The government is committed to eradicating child poverty by 2020
The number of children living in poverty has risen for a second year, a government report says.
The government called the rise in poverty levels "disappointing" and the increase may threaten its target of halving child poverty by 2010.
The number of children living in poverty rose by 100,000 in 2006-2007 to 2.9 million before housing costs.
Pensioner poverty increased for the first time since 1998, rising by 300,000 to a total of 2.5 million.
The number of children and pensioners in poverty is greater once costs such as rent and mortgages are taken into account.
"This is a disgrace. We are watching more and more pensioners drop further below the poverty line," said Mervyn Kohler of Help The Aged.
Kate Green, the head of the Child Poverty Action Group, said the government should spend at least an extra £3bn a year on benefits and tax credits to meet its promises on child poverty.
"Ministers cannot take a holiday from their promise to end child poverty, or this is what happens," she said.
"Every year progress must be planned, invested in and achieved."
The main measure of relative poverty used by the government is the number of people living in households with income 60% below the median household, with the poverty line adjusted for family size.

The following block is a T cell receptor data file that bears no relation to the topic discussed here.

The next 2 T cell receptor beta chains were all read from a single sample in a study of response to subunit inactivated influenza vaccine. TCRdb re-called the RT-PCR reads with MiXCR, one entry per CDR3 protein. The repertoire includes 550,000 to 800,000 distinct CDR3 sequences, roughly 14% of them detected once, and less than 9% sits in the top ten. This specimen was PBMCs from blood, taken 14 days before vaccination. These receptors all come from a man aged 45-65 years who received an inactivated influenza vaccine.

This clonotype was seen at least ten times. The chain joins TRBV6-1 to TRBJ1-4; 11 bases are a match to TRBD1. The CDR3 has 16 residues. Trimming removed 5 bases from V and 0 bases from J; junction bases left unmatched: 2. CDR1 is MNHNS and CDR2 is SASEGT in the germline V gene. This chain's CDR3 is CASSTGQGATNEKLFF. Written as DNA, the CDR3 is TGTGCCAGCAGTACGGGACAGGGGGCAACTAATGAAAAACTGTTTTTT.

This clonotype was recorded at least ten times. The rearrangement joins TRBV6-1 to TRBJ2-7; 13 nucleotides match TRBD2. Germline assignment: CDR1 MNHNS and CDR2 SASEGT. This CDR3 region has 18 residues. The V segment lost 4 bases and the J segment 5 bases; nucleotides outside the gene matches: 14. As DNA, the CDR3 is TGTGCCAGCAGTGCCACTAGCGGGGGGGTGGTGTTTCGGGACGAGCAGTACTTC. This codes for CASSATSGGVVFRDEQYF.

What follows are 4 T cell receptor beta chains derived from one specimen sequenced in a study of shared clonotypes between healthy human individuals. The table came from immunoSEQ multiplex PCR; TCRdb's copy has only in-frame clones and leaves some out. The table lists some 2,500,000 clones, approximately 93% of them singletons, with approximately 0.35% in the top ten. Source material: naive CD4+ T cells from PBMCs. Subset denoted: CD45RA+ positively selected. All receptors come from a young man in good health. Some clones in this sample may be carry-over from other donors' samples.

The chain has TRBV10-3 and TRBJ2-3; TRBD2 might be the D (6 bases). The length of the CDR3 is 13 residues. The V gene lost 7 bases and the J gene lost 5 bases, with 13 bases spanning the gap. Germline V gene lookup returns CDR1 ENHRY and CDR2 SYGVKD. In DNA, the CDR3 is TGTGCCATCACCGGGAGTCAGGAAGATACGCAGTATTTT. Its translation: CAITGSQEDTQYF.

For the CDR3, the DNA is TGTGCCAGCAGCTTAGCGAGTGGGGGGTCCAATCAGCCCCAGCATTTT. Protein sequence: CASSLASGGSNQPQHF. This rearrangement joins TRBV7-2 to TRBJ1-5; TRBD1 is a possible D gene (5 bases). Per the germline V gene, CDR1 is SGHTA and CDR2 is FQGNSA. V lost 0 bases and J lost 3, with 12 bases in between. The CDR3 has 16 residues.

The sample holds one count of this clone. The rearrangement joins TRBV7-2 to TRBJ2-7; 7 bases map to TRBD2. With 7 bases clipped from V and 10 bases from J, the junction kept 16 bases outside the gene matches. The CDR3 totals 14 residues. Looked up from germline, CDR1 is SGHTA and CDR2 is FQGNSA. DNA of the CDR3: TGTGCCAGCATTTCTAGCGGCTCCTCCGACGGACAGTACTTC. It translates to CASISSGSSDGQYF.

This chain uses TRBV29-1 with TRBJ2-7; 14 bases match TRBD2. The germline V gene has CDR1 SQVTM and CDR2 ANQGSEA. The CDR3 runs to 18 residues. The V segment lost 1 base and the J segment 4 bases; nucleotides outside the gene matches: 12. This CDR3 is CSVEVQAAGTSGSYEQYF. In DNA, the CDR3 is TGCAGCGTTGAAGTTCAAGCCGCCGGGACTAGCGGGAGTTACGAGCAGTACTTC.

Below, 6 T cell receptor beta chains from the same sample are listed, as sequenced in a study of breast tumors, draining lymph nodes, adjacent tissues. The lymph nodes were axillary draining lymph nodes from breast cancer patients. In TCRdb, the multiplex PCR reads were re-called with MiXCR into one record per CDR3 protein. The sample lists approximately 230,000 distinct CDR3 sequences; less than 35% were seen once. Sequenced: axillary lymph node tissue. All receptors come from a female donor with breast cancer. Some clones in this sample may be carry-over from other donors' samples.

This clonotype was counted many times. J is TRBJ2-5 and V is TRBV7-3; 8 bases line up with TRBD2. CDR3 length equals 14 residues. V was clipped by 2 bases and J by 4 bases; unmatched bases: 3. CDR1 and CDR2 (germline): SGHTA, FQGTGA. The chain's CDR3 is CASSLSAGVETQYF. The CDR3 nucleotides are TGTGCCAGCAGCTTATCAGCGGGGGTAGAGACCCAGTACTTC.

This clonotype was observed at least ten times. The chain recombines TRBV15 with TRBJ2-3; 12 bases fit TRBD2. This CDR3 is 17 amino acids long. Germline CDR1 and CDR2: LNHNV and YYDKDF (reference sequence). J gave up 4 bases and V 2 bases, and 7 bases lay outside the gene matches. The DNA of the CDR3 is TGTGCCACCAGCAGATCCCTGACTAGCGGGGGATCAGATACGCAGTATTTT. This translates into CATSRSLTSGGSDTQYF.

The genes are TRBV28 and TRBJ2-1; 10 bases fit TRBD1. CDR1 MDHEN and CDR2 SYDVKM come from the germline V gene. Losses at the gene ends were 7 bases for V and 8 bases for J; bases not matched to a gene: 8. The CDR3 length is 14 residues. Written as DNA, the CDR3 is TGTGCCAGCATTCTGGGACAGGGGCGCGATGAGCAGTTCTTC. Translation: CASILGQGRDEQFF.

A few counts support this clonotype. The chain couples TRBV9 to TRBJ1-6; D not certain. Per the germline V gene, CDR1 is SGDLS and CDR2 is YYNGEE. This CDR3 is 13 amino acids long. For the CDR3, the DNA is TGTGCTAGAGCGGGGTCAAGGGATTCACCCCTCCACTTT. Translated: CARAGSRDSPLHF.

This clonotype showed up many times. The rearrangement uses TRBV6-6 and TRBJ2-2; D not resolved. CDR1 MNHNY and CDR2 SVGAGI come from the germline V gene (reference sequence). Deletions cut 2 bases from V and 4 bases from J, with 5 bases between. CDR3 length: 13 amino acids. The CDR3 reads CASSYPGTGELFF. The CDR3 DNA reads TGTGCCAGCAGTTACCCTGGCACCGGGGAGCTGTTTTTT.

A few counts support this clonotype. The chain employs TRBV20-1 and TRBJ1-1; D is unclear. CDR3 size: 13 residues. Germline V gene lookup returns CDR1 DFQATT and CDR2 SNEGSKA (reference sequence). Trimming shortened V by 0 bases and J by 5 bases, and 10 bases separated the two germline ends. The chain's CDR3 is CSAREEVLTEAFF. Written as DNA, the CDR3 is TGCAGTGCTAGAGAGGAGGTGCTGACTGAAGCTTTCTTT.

The Institute for Fiscal Studies (IFS) said the government would have to reduce child poverty by 300,000 a year for the four years following 2006-07 to meet its target of halving child poverty by 2010-11.
POVERTY LINE (WEEKLY INCOME BEFORE HOUSING COSTS)
Couple, two children aged 5 and 14 - £346
Lone parent, two children aged 5 and 14 - £271
Childless couple - £226
Single individual - £151
It predicts the number of children in poverty before housing costs are taken into account will fall by 700,000 to 2.2 million by 2010, missing the target by 500,000.
Additional spending on child tax credit of around £2.8bn would be needed to for the government to have a 50:50 chance of meeting the target, the IFS said.
"Further increases in poverty and inequality will not be welcome news to the government," said David Phillips, IFS research economist.
The Secretary of State for Work and Pensions, James Purnell, said the government had made significant progress on child and pensioner poverty.
"Had the government done nothing other than simply uprate the tax and benefit system, we estimate there would have been 1.7 million more children and 1.5 million more pensioners in poverty today," he said.
After housing costs were taken into account, the number of children living in poverty rose by 100,000 to 3.9 million.
Since 1998, the number of children living in official poverty has fallen by 600,000 before housing costs and by 500,000 after housing costs are taken into account, the report said.
The government is committed to eradicating child poverty by 2020.
Professor John Hills, the head of the Centre for Analysis of Social Exclusion at the London School of Economics, said the figures were "disappointing if unsurprising".
"In years when the government takes action through taxes and benefits to help those on low incomes, the poverty figures improve," he said.
"In the period the figures released today cover, there were not many initiatives to help those on low incomes."